Is consultation confidential?
Yes. The program is designed to be confidential so that fellow lawyers, judges, family or friends can refer a lawyer with suspected impairment to the program without fear that the referral will be reported to the disciplinary system. The amendment to Rule 8.3 (d) adopted by the Virginia Supreme Court, effective 1/1/2000, equates the intervenor/impaired lawyer to the relationship of lawyer/client in the Lawyers Helping Lawyers Program so that matters learned or developed in the course of the program will have the same privilege as exists in any lawyer/client relationship. In addition, lawyer-volunteers are exempt from the Virginia State Bar’s requirement to report lawyer misconduct, when they are performing authorized activities of the Lawyers Helping Lawyers Program.
How does Lawyers Helping Lawyers work?
Calls can be made 24 hours a day to 1-877-LHL IN VA (877-545-4682) or to (804) 644-3212. The Executive Director and a statewide network of volunteers respond to referrals and develop an action plan that best fits each unique situation. They work to verify the problem and assist the person into whatever support and treatment is needed.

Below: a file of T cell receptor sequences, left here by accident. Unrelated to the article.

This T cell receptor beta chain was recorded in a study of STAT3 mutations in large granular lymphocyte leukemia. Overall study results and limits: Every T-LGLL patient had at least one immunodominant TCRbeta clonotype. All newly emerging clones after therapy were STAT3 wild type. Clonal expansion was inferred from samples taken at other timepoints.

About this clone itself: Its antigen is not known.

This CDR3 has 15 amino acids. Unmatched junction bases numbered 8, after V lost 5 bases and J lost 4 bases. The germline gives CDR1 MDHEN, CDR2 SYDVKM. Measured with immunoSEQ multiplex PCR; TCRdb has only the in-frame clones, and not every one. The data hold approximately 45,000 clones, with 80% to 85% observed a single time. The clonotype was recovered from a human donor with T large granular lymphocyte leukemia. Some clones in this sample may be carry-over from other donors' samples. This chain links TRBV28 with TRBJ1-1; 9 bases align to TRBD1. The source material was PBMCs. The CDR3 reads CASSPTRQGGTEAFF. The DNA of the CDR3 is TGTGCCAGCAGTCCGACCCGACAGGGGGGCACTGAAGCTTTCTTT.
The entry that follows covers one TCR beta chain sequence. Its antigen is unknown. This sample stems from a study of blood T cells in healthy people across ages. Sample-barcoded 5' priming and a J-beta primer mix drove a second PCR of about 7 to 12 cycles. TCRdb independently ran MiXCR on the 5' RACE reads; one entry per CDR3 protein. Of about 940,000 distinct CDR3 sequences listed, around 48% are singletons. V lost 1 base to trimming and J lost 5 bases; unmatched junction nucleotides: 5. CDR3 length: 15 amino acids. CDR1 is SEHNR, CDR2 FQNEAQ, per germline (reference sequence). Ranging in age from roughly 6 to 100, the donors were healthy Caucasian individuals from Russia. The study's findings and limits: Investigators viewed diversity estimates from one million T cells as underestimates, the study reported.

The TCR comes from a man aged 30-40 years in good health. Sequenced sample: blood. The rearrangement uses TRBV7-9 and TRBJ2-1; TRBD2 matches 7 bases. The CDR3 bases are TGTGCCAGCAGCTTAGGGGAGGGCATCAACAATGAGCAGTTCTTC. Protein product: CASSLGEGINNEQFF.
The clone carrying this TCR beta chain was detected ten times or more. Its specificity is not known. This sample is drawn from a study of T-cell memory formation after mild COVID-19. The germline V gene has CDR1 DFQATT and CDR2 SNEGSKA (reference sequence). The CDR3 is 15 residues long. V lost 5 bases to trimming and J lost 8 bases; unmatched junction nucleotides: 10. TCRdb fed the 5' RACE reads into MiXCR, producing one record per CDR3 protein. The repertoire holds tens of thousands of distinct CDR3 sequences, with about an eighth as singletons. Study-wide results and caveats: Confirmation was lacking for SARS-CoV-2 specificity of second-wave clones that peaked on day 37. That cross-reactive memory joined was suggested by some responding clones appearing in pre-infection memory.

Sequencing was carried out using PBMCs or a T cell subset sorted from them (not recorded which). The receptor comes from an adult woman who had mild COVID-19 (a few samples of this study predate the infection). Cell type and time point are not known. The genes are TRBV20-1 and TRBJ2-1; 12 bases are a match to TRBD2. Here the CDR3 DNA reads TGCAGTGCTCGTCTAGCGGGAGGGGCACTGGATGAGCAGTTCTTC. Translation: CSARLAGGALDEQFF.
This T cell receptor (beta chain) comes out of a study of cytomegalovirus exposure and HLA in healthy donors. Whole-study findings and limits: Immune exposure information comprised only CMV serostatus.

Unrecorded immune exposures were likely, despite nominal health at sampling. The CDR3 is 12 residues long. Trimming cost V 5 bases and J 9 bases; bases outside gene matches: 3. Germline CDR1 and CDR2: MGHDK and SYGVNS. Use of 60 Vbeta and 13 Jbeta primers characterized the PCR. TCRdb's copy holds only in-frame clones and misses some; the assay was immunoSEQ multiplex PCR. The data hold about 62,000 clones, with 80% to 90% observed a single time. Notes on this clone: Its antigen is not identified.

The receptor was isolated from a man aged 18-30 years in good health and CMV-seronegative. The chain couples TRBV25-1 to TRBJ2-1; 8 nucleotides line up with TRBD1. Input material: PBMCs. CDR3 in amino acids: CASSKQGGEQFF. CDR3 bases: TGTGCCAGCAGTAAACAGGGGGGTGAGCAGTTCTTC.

I’d like to learn more. Does Lawyers Helping Lawyers offer educational services?
Yes. Lawyers Helping Lawyers offers educational services to help all members of the legal community understand the impact of alcoholism, drug addiction and mental health disorders upon the legal profession as well as to increase awareness of who we are and how we can help.
Education can help remove barriers that hamper recognition of problems and steps toward recovery. Lawyers Helping Lawyers provides education to firms, local bar groups, judges, legal assistance groups, legal secretaries, and other related organizations. We hope that education will prevent disciplinary problems for the lawyer, protect clients, support the lawyer’s family and professional associates, and strengthen the profession.
Programs can be standardized or specially designed for your group and are a free service to the profession. Some programs will qualify for Continuing Legal Education (CLE) credits. Call the Executive Director for more information or e-mail the program at firstname.lastname@example.org.
Is there a charge for any of these services?
No. Services and educational programs are free, thanks to financial support from The Virginia Bar Association, Virginia State Bar, Virginia Trial Lawyers Association, Virginia Association of Defense Attorneys, and ANLIR.
How can I contact Lawyers Helping Lawyers?
- For confidential assistance, call (804) 644-3212 or 1-877-LHL IN VA (877-545-4682).
- For information about volunteering or educational services, call Executive Director Jim Leffler at (804) 644-3212.
- Fax us at (804) 644-5510.
- E-mail us at email@example.com.